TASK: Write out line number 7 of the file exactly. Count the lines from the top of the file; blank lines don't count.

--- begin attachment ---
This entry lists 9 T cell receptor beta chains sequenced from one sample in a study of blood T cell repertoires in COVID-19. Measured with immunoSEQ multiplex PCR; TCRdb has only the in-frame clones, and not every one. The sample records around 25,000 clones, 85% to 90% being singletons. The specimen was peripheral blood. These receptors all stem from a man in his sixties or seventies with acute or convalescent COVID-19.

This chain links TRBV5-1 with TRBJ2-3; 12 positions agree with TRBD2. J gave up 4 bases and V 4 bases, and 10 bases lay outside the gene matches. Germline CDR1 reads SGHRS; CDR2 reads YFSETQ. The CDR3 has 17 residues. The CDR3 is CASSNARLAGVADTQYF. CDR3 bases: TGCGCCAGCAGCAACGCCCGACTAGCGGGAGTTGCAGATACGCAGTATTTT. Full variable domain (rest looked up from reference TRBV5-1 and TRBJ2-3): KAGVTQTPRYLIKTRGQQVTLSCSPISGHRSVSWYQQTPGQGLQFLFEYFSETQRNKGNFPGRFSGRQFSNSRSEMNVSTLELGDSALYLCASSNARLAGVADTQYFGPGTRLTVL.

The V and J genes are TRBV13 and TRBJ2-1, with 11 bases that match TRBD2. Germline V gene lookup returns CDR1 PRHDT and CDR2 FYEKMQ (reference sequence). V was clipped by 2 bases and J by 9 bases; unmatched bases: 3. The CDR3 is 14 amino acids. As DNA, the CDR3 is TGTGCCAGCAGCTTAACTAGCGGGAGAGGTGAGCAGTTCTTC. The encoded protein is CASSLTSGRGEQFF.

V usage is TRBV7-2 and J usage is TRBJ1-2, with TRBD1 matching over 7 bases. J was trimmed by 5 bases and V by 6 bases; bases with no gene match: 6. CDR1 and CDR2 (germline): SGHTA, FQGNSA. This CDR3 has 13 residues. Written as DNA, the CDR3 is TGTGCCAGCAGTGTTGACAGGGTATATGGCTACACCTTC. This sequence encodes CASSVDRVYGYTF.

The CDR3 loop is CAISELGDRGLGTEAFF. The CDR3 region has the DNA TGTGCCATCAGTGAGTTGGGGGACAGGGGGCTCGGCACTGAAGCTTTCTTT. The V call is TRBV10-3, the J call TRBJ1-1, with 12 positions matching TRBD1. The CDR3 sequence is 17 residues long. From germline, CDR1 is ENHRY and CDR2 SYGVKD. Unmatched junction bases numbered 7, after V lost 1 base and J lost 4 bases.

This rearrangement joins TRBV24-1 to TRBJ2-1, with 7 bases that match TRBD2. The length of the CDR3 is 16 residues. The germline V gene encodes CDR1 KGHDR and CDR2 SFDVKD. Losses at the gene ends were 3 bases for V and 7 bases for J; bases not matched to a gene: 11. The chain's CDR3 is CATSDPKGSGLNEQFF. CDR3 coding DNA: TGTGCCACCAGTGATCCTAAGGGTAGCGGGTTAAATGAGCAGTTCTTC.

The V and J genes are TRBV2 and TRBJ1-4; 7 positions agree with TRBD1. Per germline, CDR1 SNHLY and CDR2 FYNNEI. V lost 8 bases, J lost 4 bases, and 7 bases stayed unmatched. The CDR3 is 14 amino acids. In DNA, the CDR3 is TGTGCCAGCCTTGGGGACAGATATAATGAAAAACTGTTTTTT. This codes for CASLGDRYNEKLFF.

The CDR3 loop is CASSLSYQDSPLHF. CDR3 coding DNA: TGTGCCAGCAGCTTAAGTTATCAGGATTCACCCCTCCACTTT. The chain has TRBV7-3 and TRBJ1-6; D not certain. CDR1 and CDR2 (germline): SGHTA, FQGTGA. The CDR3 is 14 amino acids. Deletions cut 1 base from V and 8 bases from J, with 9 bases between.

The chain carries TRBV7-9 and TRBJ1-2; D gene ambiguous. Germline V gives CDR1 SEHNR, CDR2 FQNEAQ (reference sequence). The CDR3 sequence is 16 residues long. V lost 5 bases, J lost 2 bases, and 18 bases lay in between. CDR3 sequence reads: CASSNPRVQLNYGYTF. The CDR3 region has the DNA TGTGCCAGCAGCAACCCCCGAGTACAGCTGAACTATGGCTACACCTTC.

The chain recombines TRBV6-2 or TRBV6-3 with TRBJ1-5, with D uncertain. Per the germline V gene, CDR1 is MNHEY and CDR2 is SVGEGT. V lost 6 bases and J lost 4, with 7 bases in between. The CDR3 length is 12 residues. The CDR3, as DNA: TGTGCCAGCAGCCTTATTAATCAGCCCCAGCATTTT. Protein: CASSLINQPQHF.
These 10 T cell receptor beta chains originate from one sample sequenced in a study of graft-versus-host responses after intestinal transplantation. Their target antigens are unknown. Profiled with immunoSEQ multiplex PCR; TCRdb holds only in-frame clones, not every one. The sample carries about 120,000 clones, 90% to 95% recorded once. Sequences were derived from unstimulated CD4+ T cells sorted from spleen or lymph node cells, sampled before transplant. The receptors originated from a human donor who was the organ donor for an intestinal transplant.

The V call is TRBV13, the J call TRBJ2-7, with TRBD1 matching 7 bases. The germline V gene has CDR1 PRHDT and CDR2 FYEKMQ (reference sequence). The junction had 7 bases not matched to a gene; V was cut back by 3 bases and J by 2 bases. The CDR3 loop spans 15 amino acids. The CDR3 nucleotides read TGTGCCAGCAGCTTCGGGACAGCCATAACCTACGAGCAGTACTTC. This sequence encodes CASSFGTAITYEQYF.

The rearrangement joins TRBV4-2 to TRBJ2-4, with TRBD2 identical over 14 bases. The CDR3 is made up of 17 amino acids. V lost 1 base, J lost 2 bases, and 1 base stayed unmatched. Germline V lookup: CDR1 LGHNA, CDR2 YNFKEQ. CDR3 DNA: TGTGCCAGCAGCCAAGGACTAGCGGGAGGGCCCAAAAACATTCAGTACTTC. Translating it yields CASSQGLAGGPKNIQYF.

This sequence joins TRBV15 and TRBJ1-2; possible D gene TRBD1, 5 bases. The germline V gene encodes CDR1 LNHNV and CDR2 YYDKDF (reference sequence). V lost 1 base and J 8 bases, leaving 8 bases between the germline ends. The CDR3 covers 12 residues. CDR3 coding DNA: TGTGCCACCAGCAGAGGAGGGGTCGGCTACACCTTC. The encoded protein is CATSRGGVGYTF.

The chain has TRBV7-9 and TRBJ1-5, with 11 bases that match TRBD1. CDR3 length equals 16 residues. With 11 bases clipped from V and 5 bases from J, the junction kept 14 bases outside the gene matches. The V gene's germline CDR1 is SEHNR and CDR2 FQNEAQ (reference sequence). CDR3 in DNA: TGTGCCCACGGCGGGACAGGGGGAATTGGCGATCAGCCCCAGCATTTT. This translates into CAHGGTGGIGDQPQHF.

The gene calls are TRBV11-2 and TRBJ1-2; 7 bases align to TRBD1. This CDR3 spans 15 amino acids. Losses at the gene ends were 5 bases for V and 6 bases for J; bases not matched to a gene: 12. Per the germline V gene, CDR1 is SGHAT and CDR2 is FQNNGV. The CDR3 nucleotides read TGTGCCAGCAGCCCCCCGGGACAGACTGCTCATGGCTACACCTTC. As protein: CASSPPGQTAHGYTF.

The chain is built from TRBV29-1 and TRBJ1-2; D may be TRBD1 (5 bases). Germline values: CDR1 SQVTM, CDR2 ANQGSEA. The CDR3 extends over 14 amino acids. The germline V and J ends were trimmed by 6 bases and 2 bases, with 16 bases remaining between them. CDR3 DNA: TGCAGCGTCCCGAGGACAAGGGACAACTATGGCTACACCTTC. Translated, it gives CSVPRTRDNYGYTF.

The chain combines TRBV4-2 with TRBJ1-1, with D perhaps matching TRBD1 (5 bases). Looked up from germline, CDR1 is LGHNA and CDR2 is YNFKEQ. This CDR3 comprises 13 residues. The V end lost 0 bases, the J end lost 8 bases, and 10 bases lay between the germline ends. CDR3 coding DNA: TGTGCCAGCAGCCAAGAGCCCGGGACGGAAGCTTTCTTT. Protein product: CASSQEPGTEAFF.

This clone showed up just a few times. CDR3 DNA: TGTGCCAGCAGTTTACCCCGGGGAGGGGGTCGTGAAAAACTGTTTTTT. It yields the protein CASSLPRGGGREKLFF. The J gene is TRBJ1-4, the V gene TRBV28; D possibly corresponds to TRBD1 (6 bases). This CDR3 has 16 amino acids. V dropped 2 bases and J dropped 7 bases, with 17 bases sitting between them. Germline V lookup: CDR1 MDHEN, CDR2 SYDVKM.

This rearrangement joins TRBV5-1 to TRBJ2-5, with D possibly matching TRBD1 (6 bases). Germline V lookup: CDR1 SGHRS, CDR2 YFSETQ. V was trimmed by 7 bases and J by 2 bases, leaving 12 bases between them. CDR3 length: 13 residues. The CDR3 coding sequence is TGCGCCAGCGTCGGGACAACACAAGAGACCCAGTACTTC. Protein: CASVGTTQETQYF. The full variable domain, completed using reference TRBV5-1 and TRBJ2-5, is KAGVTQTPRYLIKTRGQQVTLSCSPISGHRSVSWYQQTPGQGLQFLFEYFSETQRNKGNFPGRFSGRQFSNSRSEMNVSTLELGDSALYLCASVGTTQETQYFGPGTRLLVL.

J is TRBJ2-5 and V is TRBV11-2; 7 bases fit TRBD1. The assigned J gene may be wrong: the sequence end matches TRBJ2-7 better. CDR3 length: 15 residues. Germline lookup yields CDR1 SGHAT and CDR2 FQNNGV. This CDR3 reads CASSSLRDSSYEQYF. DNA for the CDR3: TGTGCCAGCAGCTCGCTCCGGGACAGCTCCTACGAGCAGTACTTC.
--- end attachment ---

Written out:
The V and J genes are TRBV2 and TRBJ1-4; 7 positions agree with TRBD1. Per germline, CDR1 SNHLY and CDR2 FYNNEI. V lost 8 bases, J lost 4 bases, and 7 bases stayed unmatched. The CDR3 is 14 amino acids. In DNA, the CDR3 is TGTGCCAGCCTTGGGGACAGATATAATGAAAAACTGTTTTTT. This codes for CASLGDRYNEKLFF.